When the repeal and replacement of the ACA may happen is not yet clear. Some conservatives are saying the complexities of making such a big change take time, and that may mean waiting until perhaps 2019 to implement a replacement for the health law.

By that point the next presidential election will be much closer.
Two years before that, of course, are the 2018 congressional elections. The Senate is a lost cause. Ignore the DSCC, Chuck Schumer and the Senate elections in general. We'd be better off if they choke on their own vomit after shoveling their crap, loser candidates like Patrick Murphy, Katie McGinty, Ann Kirkpatrick, Patty Judge and Ted Strickland down everyone's throats. They'll lose more seats in 2018. Don't worry about it and don't put a nickel into anything but helping defend (directly, never through the DSCC) Tammy Baldwin (WI) and Sherrod Brown (OH). The action for 2018 is all in the House. The Democrats have to come out with a net gain 24 seats to put a brake on Trumpism. (In reality they need more than 24 seats because of so many Democratic collaborators among the New Dems and Blue Dogs, but let's call it 24 seats for the sake of argument.)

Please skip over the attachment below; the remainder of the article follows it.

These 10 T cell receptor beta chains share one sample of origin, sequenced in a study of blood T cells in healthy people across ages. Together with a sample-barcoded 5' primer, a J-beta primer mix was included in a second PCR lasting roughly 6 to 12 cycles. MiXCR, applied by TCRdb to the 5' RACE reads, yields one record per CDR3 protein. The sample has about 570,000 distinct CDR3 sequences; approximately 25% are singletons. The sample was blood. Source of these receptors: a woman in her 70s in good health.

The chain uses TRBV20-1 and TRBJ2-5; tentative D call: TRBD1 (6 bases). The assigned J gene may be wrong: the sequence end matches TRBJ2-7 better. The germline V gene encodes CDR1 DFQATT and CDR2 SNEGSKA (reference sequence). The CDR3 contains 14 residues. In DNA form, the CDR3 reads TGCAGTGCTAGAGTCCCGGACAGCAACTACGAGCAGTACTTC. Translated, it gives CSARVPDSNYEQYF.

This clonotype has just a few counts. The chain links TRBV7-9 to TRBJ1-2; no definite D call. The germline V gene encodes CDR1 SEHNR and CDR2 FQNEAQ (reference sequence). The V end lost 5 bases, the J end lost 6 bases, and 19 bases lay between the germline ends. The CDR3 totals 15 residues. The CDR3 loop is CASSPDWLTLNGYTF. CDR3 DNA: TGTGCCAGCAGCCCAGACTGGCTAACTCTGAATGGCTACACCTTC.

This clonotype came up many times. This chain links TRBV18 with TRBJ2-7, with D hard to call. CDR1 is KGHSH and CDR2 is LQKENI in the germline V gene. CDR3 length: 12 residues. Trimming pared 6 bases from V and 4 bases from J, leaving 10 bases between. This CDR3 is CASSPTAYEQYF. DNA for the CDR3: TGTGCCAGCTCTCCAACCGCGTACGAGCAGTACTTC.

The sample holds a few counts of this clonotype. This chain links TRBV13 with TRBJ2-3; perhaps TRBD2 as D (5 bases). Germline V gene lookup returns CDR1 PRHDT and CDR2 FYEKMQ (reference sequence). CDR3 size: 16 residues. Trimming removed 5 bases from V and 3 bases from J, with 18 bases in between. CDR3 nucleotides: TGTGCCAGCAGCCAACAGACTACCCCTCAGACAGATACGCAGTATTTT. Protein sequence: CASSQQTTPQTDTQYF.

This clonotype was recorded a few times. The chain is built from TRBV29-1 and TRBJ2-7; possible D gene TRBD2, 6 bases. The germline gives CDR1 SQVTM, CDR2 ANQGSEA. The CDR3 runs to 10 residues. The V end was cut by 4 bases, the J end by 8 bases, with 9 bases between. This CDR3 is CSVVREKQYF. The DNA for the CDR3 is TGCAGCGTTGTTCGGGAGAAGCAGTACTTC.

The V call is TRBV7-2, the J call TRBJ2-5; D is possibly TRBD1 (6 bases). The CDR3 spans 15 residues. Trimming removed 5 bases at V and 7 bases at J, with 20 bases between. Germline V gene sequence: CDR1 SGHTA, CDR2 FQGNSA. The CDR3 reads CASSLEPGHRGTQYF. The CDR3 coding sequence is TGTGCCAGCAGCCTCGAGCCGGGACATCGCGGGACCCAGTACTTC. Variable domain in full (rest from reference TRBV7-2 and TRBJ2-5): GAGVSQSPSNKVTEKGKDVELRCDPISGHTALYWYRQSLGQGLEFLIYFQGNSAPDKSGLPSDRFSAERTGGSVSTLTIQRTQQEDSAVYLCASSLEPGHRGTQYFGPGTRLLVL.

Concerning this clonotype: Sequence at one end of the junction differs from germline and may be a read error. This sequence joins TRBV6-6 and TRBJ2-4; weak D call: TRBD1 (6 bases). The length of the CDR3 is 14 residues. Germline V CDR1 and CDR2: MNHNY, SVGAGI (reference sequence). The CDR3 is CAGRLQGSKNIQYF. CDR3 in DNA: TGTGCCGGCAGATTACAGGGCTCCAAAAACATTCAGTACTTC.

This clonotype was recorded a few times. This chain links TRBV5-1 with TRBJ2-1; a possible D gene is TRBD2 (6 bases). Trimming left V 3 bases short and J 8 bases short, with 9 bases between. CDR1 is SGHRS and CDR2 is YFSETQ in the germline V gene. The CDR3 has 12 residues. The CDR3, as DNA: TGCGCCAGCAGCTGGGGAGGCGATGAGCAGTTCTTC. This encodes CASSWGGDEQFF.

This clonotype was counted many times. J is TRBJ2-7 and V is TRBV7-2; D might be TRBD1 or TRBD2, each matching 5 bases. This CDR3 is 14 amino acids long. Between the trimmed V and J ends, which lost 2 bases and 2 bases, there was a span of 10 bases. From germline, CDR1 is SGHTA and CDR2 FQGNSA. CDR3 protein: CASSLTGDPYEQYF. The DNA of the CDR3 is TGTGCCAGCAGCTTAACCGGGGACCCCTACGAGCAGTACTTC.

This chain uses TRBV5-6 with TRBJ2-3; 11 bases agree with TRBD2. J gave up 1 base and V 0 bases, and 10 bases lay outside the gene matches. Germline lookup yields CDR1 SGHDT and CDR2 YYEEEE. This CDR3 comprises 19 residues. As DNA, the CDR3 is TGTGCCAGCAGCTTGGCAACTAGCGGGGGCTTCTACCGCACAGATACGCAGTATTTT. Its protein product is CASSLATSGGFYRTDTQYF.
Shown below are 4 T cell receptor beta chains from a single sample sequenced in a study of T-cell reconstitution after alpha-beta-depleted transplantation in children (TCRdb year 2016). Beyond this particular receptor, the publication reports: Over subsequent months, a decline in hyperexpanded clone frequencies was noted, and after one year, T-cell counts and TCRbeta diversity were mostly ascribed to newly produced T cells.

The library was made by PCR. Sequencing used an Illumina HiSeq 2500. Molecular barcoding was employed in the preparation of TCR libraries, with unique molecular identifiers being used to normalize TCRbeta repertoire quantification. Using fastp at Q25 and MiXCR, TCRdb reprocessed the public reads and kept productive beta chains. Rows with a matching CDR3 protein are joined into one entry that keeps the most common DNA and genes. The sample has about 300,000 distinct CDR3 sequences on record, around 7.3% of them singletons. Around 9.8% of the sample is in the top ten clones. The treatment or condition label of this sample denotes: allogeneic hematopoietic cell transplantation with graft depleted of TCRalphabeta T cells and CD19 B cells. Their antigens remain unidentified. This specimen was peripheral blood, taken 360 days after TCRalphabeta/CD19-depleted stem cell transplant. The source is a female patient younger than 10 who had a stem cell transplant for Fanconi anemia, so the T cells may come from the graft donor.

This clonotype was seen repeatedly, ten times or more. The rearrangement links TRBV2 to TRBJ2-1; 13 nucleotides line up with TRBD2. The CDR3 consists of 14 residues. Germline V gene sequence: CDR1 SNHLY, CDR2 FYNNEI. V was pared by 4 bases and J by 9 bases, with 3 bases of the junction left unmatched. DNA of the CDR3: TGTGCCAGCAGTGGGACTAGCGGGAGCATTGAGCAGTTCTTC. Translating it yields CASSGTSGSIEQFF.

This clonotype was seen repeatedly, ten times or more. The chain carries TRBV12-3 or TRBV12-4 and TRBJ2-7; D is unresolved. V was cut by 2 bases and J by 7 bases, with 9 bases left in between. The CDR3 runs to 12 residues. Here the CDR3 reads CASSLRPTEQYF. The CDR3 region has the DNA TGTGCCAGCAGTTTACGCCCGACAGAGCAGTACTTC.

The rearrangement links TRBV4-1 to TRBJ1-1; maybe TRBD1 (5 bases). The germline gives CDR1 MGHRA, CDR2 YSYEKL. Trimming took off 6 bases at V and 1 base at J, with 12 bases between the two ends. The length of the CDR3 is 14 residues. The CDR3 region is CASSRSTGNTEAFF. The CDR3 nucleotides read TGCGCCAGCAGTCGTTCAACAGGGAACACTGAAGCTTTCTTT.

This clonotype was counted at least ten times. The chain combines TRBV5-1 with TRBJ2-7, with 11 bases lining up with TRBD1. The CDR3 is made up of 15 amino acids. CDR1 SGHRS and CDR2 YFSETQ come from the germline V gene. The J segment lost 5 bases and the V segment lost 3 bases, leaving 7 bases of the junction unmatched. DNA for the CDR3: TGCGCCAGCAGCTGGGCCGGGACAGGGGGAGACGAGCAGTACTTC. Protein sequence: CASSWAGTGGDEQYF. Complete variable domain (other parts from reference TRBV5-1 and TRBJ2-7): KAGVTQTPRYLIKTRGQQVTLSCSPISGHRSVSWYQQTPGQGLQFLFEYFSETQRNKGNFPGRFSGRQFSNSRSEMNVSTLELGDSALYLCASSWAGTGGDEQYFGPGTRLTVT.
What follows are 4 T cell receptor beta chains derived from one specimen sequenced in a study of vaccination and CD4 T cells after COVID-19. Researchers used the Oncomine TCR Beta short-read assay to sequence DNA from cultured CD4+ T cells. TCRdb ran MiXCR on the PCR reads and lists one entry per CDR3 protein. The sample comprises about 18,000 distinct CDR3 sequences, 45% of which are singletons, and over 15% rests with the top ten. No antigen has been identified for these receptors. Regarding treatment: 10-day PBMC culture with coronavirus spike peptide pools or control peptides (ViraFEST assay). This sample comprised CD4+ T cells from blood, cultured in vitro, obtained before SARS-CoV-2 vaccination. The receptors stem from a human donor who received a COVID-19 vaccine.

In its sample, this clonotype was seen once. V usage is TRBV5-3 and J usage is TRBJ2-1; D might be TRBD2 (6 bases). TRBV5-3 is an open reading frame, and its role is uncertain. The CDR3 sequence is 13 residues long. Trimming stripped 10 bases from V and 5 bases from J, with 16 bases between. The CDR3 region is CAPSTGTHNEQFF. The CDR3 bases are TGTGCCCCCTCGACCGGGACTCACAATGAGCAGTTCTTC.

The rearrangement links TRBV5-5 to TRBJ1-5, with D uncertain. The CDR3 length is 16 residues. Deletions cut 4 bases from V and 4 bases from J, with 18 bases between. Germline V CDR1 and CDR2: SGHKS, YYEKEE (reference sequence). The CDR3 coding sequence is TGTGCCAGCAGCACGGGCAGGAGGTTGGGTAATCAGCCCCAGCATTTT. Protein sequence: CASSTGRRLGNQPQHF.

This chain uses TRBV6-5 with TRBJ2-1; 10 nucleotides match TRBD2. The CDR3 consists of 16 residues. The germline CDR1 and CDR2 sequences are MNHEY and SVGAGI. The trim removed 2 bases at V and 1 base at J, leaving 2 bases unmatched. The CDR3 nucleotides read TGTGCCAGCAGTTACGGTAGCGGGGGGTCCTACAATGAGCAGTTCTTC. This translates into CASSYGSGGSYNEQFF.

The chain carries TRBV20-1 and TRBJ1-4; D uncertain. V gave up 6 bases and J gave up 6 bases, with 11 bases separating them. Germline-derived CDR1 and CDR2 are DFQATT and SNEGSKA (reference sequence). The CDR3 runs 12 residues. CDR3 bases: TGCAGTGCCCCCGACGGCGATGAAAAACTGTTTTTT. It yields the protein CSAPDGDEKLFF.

How to win back the House? Offer a more attractive alternative to the destruction Trump and Ryan are promising. Sounds simple, right? Yet when people on Twitter started buzzing Monday how the Republicans had stabbed American workers in the back by excising Buy American provisions out of a water infrastructure bill, I felt the obligation of explaining to them that so many Democrats voted for it that it was completely negated as a campaign issue. Most solid progressives like Mark Pocan, Barbara Lee, Raul Grijalva, Ted Lieu and Matt Cartwright voted against it, but even Berniecrats Keith Ellison and Tulsi Gabbard voted with Paul Ryan and the Republican wing of the Democratic Party on this one. So... throw that issue down the garbage disposal.

Last night, writing at FloridaPolitics.com, Scott Powers offered some advice from Alan Grayson for Florida Democrats. "Unless there is substantial structural change," explained Grayson, "the Blue Dogs will continue to make the argument that a populist Democrat, or for that matter a progressive Democrat, which is not exactly the same thing, has no chance of winning-- because that’s the way they continue to dominate the statewide machinery,” Grayson said. “Even though they’ve been proved wrong in every single race except for Alex Sink’s race for CFO, every single race for a quarter century."
Grayson said the party needs to stop relying on identity coaltion-building politics-- black, Hispanic, gay etc.-- and focus clearly on basic issues people can believe will improve their lives, and which can be delivered. In the senate campaign, his was “seniors deserve a raise,” which referred to his plans to expand Social Security and Medicare. Trump and Gov. Rick Scott won populist campaigns on bringing back jobs.